Q2 Why is Toyota in such good shape?

A2 During the second half of the 1990s, when the United States was in the midst of the information technology (IT) bubble, the best-selling vehicles in North America were sports utility vehicles (SUVs) and other large vehicles with poor rates of gas consumption. The fall in demand for oil following the Asian economic crisis.

Reaching global leadership in the auto industry through Toyotacaused the price of oil to decline to between 10 U.S. dollars and 30 U.S. dollars per barrel. These low prices created an environment in which people were not concerned about fuel efficiency.

However, the increased political tension in the Middle East where there is a concentration of oil-producing countries-following the September 2001 terrorist attacks in the United States and the subsequent war in Iraq led to a rapid rise in oil prices.

The rapid economic development of major emerging economies, such as China and India, also led to a brisk increase in the demand for energy, spurring on an upturn in the international oil markets.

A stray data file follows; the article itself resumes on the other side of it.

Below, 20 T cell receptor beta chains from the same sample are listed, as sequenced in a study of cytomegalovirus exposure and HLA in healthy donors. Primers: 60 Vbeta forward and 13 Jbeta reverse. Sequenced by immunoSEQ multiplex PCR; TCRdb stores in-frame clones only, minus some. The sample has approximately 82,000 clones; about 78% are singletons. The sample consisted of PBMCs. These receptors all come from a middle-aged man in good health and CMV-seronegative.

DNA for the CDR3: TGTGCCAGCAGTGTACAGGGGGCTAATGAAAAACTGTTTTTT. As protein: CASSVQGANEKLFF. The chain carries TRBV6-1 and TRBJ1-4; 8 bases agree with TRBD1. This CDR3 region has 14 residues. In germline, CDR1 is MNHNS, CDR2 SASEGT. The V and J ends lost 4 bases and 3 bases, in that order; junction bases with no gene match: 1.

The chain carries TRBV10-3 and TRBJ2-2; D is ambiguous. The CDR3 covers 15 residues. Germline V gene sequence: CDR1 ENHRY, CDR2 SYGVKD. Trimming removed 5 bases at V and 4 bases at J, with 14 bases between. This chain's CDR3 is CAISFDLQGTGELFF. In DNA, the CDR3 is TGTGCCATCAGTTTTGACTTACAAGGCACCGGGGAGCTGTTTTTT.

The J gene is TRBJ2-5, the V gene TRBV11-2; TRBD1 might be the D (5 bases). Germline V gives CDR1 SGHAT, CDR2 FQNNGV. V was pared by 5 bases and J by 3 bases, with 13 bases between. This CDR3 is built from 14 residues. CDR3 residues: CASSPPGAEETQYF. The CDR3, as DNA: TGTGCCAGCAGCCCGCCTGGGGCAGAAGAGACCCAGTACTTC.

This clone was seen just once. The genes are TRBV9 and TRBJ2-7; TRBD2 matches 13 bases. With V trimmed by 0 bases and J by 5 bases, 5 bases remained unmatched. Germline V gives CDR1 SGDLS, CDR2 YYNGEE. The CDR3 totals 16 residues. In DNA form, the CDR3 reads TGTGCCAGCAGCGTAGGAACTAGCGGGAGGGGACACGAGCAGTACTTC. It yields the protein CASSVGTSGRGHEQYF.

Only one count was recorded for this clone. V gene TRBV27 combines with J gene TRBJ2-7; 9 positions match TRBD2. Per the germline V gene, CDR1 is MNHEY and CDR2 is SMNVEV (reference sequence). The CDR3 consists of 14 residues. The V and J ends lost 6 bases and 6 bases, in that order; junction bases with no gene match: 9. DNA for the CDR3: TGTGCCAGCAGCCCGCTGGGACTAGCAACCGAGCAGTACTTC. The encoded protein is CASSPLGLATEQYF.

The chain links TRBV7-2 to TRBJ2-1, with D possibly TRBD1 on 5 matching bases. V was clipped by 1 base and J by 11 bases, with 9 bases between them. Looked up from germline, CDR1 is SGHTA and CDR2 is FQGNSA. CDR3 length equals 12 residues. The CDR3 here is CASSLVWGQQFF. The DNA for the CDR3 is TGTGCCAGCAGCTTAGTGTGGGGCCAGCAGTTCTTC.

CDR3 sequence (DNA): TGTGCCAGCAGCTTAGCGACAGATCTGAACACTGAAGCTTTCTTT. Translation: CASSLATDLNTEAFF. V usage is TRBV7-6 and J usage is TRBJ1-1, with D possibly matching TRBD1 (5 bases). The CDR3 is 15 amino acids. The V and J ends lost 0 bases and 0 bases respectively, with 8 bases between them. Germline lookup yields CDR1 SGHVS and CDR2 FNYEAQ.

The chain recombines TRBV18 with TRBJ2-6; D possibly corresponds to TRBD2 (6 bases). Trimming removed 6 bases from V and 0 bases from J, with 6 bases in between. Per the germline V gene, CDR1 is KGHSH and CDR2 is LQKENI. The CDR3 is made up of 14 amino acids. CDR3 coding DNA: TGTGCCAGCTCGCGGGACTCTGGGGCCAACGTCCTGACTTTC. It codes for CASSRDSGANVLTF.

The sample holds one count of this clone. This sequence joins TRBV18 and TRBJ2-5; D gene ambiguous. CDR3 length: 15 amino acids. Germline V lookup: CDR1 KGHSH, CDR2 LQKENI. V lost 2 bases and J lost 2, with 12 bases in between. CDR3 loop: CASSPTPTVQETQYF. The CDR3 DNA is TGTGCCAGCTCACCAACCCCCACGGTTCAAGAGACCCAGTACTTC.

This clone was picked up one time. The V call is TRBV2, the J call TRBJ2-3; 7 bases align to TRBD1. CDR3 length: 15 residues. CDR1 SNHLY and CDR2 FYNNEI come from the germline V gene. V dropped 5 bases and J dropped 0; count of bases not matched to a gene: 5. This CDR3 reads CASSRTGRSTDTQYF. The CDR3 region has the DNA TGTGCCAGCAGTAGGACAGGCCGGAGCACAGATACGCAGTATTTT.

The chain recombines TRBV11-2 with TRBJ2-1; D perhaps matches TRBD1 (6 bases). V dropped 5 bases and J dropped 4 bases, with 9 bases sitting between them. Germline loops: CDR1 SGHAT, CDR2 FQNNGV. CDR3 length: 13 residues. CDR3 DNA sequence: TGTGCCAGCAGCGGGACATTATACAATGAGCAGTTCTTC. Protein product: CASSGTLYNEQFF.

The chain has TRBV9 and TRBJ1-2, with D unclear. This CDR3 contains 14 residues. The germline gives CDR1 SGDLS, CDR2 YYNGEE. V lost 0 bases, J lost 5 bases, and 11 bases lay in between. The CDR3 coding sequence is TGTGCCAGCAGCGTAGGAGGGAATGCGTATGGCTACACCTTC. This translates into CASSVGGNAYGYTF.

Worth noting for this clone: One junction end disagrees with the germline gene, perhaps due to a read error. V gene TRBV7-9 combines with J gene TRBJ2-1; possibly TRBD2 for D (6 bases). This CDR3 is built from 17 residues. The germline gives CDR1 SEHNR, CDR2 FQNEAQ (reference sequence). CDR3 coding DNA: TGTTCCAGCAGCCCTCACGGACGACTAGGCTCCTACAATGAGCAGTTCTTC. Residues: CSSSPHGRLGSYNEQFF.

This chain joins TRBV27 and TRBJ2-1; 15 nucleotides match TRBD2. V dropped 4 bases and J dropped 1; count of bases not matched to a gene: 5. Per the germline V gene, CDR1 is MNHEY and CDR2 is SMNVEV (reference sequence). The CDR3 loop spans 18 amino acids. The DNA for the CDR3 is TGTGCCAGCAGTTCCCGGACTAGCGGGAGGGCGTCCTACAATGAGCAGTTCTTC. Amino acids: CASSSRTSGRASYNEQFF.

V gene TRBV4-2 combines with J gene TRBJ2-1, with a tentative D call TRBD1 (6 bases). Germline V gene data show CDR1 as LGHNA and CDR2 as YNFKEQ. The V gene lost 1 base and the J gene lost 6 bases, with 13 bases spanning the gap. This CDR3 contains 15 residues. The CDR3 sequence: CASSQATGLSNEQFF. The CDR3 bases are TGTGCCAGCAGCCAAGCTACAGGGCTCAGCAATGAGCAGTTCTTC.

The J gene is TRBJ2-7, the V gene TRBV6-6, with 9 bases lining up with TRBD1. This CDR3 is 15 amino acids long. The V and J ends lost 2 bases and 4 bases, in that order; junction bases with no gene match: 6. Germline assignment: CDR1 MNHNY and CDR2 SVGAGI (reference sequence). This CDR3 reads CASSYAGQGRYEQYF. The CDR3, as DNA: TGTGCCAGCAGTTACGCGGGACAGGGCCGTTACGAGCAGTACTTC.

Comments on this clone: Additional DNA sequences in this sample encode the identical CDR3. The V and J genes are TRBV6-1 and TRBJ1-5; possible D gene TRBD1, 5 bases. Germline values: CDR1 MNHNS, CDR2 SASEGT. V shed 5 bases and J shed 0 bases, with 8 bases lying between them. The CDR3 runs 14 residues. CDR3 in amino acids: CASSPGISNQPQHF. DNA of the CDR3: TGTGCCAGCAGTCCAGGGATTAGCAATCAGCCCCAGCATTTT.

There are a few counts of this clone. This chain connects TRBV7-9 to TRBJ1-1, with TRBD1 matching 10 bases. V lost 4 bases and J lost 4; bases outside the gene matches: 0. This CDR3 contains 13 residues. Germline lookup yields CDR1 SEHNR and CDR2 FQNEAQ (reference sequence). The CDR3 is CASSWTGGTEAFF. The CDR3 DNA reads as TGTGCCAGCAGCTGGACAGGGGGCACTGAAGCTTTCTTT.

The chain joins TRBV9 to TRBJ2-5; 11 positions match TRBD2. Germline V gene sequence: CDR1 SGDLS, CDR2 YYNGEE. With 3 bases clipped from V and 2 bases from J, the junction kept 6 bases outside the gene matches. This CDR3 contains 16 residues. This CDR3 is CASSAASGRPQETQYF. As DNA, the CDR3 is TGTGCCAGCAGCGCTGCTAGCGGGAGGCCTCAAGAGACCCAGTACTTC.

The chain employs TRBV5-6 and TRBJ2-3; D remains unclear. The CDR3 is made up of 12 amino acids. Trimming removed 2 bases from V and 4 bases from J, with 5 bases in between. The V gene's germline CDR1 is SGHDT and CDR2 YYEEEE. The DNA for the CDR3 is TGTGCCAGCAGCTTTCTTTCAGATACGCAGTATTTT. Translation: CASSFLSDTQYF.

In the September 2007, the price of U.S.-produced light, sweet crude oil broke through the 84-dollar-a-barrellevel on the oil futures exchange of the New York Mercantile Exchange and rapidly reached a new trading range. With the rise in gas prices, fuel-efficient automobiles, particularly those made by Japanese auto-makers, increased in popularity. As Toyota sold fuel-efficient hybrid cars such as the Prius, which has a combined gasoline-electric motor, it attracted efficiency-conscious consumers worldwide.

In 2005, partly because of the quality of its vehicles and the fact that they rarely break down, Toyota became the first Japanese automaker to gain a 32.2% share of the U.S. auto market (according to data compiled by the U.S. research company Autodata).

In 2006, its market share increased to 34.8%. Meanwhile, GM's vehicle unit sales fell 8.8% from the previous year, although Toyota's sales increased by a significant 12.5%. Moreover, for the first time in the U.S. market, Toyota's unit sales overtook those of Chrysler, making Toyota the third-largest automaker in the United States.